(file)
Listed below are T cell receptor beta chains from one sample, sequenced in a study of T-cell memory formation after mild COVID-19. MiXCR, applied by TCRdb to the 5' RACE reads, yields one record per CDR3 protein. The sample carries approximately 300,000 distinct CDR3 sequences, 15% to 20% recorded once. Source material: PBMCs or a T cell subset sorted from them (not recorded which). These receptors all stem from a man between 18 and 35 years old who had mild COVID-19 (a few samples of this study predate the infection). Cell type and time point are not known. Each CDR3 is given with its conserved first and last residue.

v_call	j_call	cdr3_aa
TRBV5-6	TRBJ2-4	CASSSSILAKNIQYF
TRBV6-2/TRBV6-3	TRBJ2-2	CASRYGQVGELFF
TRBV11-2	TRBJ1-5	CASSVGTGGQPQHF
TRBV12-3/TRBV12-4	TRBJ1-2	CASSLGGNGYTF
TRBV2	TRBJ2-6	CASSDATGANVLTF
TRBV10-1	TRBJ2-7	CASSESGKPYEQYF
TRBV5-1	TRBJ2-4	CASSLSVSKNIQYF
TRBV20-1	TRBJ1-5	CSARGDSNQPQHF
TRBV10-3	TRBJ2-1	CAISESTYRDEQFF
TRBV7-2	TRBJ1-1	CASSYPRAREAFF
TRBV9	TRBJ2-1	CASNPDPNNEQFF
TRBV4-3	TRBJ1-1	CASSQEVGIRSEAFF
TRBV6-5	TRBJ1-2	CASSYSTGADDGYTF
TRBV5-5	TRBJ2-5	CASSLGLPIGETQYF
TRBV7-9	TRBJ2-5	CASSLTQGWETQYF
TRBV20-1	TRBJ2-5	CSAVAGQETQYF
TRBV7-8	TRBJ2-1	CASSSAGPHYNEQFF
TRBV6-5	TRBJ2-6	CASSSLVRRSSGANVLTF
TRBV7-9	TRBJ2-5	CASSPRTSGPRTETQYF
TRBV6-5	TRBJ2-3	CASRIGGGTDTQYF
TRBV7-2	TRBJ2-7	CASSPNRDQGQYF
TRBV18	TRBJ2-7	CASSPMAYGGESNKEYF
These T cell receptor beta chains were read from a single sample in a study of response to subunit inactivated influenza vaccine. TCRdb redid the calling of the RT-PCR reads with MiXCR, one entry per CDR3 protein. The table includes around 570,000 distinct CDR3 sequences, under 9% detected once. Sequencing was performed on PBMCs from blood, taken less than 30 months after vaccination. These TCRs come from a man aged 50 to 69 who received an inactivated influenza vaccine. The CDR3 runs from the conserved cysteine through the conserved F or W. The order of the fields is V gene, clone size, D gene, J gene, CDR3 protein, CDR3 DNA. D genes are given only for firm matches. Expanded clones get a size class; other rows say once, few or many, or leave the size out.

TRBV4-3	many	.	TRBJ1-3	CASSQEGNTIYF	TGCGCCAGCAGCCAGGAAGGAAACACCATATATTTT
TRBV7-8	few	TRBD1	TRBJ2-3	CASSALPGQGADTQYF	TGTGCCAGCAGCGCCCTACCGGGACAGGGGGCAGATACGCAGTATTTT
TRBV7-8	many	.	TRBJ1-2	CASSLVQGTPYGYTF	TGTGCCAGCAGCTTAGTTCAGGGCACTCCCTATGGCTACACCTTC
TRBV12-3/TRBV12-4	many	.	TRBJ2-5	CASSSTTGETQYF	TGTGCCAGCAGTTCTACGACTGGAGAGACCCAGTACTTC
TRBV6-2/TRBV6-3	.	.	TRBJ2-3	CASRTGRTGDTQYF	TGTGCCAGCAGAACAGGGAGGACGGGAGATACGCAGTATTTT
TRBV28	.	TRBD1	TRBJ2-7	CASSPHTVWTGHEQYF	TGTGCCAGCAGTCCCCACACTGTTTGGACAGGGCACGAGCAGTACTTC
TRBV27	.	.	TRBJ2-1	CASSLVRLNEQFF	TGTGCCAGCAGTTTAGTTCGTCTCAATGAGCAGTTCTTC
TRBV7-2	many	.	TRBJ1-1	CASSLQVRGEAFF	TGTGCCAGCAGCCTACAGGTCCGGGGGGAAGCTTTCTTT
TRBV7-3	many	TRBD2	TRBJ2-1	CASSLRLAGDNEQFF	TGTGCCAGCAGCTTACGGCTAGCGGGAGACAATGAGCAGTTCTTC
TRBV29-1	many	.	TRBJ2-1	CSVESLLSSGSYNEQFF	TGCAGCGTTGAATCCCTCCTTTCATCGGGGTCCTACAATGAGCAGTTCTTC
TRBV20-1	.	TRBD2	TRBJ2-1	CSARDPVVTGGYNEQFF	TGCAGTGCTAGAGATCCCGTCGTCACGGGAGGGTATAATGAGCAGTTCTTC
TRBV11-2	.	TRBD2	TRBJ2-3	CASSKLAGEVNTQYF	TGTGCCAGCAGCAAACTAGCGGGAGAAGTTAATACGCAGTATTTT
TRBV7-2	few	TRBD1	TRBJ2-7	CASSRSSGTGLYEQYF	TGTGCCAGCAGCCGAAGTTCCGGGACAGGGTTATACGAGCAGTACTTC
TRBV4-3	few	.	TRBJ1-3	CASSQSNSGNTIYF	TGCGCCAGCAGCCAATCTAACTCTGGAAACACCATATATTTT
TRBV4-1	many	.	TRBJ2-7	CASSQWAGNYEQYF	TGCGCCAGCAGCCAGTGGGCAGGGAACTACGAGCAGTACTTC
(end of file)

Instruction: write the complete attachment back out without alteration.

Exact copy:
Listed below are T cell receptor beta chains from one sample, sequenced in a study of T-cell memory formation after mild COVID-19. MiXCR, applied by TCRdb to the 5' RACE reads, yields one record per CDR3 protein. The sample carries approximately 300,000 distinct CDR3 sequences, 15% to 20% recorded once. Source material: PBMCs or a T cell subset sorted from them (not recorded which). These receptors all stem from a man between 18 and 35 years old who had mild COVID-19 (a few samples of this study predate the infection). Cell type and time point are not known. Each CDR3 is given with its conserved first and last residue.

v_call	j_call	cdr3_aa
TRBV5-6	TRBJ2-4	CASSSSILAKNIQYF
TRBV6-2/TRBV6-3	TRBJ2-2	CASRYGQVGELFF
TRBV11-2	TRBJ1-5	CASSVGTGGQPQHF
TRBV12-3/TRBV12-4	TRBJ1-2	CASSLGGNGYTF
TRBV2	TRBJ2-6	CASSDATGANVLTF
TRBV10-1	TRBJ2-7	CASSESGKPYEQYF
TRBV5-1	TRBJ2-4	CASSLSVSKNIQYF
TRBV20-1	TRBJ1-5	CSARGDSNQPQHF
TRBV10-3	TRBJ2-1	CAISESTYRDEQFF
TRBV7-2	TRBJ1-1	CASSYPRAREAFF
TRBV9	TRBJ2-1	CASNPDPNNEQFF
TRBV4-3	TRBJ1-1	CASSQEVGIRSEAFF
TRBV6-5	TRBJ1-2	CASSYSTGADDGYTF
TRBV5-5	TRBJ2-5	CASSLGLPIGETQYF
TRBV7-9	TRBJ2-5	CASSLTQGWETQYF
TRBV20-1	TRBJ2-5	CSAVAGQETQYF
TRBV7-8	TRBJ2-1	CASSSAGPHYNEQFF
TRBV6-5	TRBJ2-6	CASSSLVRRSSGANVLTF
TRBV7-9	TRBJ2-5	CASSPRTSGPRTETQYF
TRBV6-5	TRBJ2-3	CASRIGGGTDTQYF
TRBV7-2	TRBJ2-7	CASSPNRDQGQYF
TRBV18	TRBJ2-7	CASSPMAYGGESNKEYF
These T cell receptor beta chains were read from a single sample in a study of response to subunit inactivated influenza vaccine. TCRdb redid the calling of the RT-PCR reads with MiXCR, one entry per CDR3 protein. The table includes around 570,000 distinct CDR3 sequences, under 9% detected once. Sequencing was performed on PBMCs from blood, taken less than 30 months after vaccination. These TCRs come from a man aged 50 to 69 who received an inactivated influenza vaccine. The CDR3 runs from the conserved cysteine through the conserved F or W. The order of the fields is V gene, clone size, D gene, J gene, CDR3 protein, CDR3 DNA. D genes are given only for firm matches. Expanded clones get a size class; other rows say once, few or many, or leave the size out.

TRBV4-3	many	.	TRBJ1-3	CASSQEGNTIYF	TGCGCCAGCAGCCAGGAAGGAAACACCATATATTTT
TRBV7-8	few	TRBD1	TRBJ2-3	CASSALPGQGADTQYF	TGTGCCAGCAGCGCCCTACCGGGACAGGGGGCAGATACGCAGTATTTT
TRBV7-8	many	.	TRBJ1-2	CASSLVQGTPYGYTF	TGTGCCAGCAGCTTAGTTCAGGGCACTCCCTATGGCTACACCTTC
TRBV12-3/TRBV12-4	many	.	TRBJ2-5	CASSSTTGETQYF	TGTGCCAGCAGTTCTACGACTGGAGAGACCCAGTACTTC
TRBV6-2/TRBV6-3	.	.	TRBJ2-3	CASRTGRTGDTQYF	TGTGCCAGCAGAACAGGGAGGACGGGAGATACGCAGTATTTT
TRBV28	.	TRBD1	TRBJ2-7	CASSPHTVWTGHEQYF	TGTGCCAGCAGTCCCCACACTGTTTGGACAGGGCACGAGCAGTACTTC
TRBV27	.	.	TRBJ2-1	CASSLVRLNEQFF	TGTGCCAGCAGTTTAGTTCGTCTCAATGAGCAGTTCTTC
TRBV7-2	many	.	TRBJ1-1	CASSLQVRGEAFF	TGTGCCAGCAGCCTACAGGTCCGGGGGGAAGCTTTCTTT
TRBV7-3	many	TRBD2	TRBJ2-1	CASSLRLAGDNEQFF	TGTGCCAGCAGCTTACGGCTAGCGGGAGACAATGAGCAGTTCTTC
TRBV29-1	many	.	TRBJ2-1	CSVESLLSSGSYNEQFF	TGCAGCGTTGAATCCCTCCTTTCATCGGGGTCCTACAATGAGCAGTTCTTC
TRBV20-1	.	TRBD2	TRBJ2-1	CSARDPVVTGGYNEQFF	TGCAGTGCTAGAGATCCCGTCGTCACGGGAGGGTATAATGAGCAGTTCTTC
TRBV11-2	.	TRBD2	TRBJ2-3	CASSKLAGEVNTQYF	TGTGCCAGCAGCAAACTAGCGGGAGAAGTTAATACGCAGTATTTT
TRBV7-2	few	TRBD1	TRBJ2-7	CASSRSSGTGLYEQYF	TGTGCCAGCAGCCGAAGTTCCGGGACAGGGTTATACGAGCAGTACTTC
TRBV4-3	few	.	TRBJ1-3	CASSQSNSGNTIYF	TGCGCCAGCAGCCAATCTAACTCTGGAAACACCATATATTTT
TRBV4-1	many	.	TRBJ2-7	CASSQWAGNYEQYF	TGCGCCAGCAGCCAGTGGGCAGGGAACTACGAGCAGTACTTC